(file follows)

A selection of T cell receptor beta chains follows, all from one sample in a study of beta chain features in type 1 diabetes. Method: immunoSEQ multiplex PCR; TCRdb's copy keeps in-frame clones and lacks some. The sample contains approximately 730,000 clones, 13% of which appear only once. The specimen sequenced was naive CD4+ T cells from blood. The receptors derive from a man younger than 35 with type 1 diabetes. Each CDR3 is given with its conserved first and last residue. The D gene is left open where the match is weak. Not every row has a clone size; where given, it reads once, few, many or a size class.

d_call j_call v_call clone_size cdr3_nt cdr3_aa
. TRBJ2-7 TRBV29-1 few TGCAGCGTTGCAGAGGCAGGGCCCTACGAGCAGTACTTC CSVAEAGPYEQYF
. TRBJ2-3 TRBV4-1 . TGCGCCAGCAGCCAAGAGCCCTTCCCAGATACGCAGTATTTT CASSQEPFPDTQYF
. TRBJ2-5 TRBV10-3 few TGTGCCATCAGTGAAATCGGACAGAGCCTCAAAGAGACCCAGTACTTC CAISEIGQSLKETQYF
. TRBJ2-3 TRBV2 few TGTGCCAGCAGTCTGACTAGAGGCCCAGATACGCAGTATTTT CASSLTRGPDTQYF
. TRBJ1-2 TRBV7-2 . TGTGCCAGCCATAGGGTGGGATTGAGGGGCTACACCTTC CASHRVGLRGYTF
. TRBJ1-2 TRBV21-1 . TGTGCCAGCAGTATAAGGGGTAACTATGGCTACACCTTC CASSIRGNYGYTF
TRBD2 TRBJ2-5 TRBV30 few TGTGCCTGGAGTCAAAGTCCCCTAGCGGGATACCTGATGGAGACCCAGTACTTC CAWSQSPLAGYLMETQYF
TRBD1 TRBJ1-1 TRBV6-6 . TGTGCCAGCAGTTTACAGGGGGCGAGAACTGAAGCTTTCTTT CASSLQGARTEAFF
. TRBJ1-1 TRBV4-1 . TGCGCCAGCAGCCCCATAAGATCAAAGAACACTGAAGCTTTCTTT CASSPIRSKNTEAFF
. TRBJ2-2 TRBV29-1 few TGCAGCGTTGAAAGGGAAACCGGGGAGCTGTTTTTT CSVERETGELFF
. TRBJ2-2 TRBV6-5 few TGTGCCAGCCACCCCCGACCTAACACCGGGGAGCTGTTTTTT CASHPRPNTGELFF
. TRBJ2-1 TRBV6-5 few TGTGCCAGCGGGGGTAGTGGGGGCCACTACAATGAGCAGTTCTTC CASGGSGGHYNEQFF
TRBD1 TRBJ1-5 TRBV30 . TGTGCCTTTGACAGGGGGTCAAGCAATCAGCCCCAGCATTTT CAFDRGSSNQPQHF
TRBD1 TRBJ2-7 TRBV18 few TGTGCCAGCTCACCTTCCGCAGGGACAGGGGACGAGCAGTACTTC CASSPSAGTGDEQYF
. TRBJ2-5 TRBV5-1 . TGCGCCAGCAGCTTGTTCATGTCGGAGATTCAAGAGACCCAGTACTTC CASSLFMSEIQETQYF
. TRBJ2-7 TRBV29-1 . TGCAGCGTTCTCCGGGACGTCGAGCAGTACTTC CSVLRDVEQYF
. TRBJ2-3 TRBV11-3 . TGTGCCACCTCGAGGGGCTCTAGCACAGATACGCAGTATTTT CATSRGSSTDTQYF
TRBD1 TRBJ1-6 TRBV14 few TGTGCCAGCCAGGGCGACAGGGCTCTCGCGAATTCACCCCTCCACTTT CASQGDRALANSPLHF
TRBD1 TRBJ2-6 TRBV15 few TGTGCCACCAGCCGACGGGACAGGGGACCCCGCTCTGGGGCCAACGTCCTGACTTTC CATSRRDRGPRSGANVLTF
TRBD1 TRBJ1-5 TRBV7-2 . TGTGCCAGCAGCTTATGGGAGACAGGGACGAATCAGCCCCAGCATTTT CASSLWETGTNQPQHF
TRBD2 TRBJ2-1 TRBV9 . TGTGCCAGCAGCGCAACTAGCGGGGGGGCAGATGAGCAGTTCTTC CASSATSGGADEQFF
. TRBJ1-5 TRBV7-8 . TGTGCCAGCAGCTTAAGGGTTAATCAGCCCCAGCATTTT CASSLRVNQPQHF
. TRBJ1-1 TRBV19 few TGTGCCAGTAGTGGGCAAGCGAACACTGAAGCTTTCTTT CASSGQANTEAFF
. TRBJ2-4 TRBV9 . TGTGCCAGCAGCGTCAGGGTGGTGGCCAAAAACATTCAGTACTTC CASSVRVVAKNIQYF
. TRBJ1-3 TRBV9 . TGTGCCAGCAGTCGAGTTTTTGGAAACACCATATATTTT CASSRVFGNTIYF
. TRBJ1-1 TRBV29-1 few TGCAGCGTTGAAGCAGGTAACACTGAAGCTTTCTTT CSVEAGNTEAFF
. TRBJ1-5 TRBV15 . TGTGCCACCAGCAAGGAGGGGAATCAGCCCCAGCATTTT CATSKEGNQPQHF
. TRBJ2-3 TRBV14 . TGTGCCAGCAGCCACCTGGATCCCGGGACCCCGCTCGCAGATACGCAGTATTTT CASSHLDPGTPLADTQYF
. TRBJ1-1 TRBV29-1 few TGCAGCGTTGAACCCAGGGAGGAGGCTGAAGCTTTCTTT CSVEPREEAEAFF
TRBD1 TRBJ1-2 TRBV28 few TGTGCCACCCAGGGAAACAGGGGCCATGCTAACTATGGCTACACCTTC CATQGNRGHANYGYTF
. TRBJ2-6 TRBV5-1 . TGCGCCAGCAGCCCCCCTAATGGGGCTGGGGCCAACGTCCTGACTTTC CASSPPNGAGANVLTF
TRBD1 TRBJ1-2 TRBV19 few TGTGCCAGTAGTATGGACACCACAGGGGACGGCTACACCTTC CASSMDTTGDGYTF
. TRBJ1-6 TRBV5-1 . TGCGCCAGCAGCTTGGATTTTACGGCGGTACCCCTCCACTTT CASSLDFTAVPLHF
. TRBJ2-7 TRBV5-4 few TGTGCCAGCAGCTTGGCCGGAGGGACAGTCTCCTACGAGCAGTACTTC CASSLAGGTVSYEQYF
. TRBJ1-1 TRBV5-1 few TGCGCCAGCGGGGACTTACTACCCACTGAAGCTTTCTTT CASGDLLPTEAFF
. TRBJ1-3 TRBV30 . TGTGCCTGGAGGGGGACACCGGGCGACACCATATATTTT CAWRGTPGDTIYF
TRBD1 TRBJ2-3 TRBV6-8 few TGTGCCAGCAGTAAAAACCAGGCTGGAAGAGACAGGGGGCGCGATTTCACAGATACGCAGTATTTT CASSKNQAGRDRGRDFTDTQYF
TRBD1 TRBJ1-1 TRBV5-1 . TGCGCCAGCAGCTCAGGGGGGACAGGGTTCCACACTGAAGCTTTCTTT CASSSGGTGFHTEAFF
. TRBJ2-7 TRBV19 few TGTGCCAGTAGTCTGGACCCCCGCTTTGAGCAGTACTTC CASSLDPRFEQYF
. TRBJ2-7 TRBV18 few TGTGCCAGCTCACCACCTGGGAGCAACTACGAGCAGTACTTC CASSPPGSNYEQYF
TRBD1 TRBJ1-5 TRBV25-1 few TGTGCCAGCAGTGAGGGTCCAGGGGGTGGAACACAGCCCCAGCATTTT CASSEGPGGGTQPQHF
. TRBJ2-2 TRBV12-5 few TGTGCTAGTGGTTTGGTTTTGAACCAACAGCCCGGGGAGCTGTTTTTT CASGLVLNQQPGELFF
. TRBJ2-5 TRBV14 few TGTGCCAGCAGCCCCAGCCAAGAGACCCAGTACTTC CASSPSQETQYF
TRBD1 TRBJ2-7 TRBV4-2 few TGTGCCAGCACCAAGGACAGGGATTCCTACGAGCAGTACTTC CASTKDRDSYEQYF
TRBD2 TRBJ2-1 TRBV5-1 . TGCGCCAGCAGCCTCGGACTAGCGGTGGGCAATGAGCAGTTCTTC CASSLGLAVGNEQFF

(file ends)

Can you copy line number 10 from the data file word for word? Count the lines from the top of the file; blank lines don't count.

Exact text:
TRBD1 TRBJ1-1 TRBV6-6 . TGTGCCAGCAGTTTACAGGGGGCGAGAACTGAAGCTTTCTTT CASSLQGARTEAFF